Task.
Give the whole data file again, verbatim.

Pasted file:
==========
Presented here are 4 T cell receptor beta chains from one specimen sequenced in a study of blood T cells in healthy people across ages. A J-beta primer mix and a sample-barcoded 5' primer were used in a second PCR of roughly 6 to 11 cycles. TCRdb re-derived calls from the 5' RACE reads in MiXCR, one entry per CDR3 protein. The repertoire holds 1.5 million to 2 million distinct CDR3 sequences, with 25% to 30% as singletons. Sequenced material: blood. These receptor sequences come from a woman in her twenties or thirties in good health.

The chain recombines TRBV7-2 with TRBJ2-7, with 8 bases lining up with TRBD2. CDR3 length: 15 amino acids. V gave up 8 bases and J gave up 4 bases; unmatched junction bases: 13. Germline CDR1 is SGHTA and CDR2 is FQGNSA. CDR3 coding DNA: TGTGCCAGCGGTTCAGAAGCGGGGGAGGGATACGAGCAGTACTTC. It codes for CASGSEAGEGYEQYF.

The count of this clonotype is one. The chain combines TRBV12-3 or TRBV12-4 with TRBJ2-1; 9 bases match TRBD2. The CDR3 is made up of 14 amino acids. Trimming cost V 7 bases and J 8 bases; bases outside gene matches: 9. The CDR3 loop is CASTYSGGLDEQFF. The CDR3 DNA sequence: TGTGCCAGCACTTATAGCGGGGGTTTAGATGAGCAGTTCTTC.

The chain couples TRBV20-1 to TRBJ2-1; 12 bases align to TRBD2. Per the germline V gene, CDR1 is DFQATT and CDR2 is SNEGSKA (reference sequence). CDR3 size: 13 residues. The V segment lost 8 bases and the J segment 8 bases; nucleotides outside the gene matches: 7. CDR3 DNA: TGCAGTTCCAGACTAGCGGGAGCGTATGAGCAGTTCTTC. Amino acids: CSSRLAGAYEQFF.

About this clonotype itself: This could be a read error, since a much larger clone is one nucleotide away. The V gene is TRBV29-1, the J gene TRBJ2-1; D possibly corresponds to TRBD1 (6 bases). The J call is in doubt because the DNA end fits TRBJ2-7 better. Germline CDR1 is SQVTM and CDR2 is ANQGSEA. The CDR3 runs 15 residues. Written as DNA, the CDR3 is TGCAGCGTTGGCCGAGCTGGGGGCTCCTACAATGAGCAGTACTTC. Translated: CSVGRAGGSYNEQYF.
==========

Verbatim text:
Presented here are 4 T cell receptor beta chains from one specimen sequenced in a study of blood T cells in healthy people across ages. A J-beta primer mix and a sample-barcoded 5' primer were used in a second PCR of roughly 6 to 11 cycles. TCRdb re-derived calls from the 5' RACE reads in MiXCR, one entry per CDR3 protein. The repertoire holds 1.5 million to 2 million distinct CDR3 sequences, with 25% to 30% as singletons. Sequenced material: blood. These receptor sequences come from a woman in her twenties or thirties in good health.

The chain recombines TRBV7-2 with TRBJ2-7, with 8 bases lining up with TRBD2. CDR3 length: 15 amino acids. V gave up 8 bases and J gave up 4 bases; unmatched junction bases: 13. Germline CDR1 is SGHTA and CDR2 is FQGNSA. CDR3 coding DNA: TGTGCCAGCGGTTCAGAAGCGGGGGAGGGATACGAGCAGTACTTC. It codes for CASGSEAGEGYEQYF.

The count of this clonotype is one. The chain combines TRBV12-3 or TRBV12-4 with TRBJ2-1; 9 bases match TRBD2. The CDR3 is made up of 14 amino acids. Trimming cost V 7 bases and J 8 bases; bases outside gene matches: 9. The CDR3 loop is CASTYSGGLDEQFF. The CDR3 DNA sequence: TGTGCCAGCACTTATAGCGGGGGTTTAGATGAGCAGTTCTTC.

The chain couples TRBV20-1 to TRBJ2-1; 12 bases align to TRBD2. Per the germline V gene, CDR1 is DFQATT and CDR2 is SNEGSKA (reference sequence). CDR3 size: 13 residues. The V segment lost 8 bases and the J segment 8 bases; nucleotides outside the gene matches: 7. CDR3 DNA: TGCAGTTCCAGACTAGCGGGAGCGTATGAGCAGTTCTTC. Amino acids: CSSRLAGAYEQFF.

About this clonotype itself: This could be a read error, since a much larger clone is one nucleotide away. The V gene is TRBV29-1, the J gene TRBJ2-1; D possibly corresponds to TRBD1 (6 bases). The J call is in doubt because the DNA end fits TRBJ2-7 better. Germline CDR1 is SQVTM and CDR2 is ANQGSEA. The CDR3 runs 15 residues. Written as DNA, the CDR3 is TGCAGCGTTGGCCGAGCTGGGGGCTCCTACAATGAGCAGTACTTC. Translated: CSVGRAGGSYNEQYF.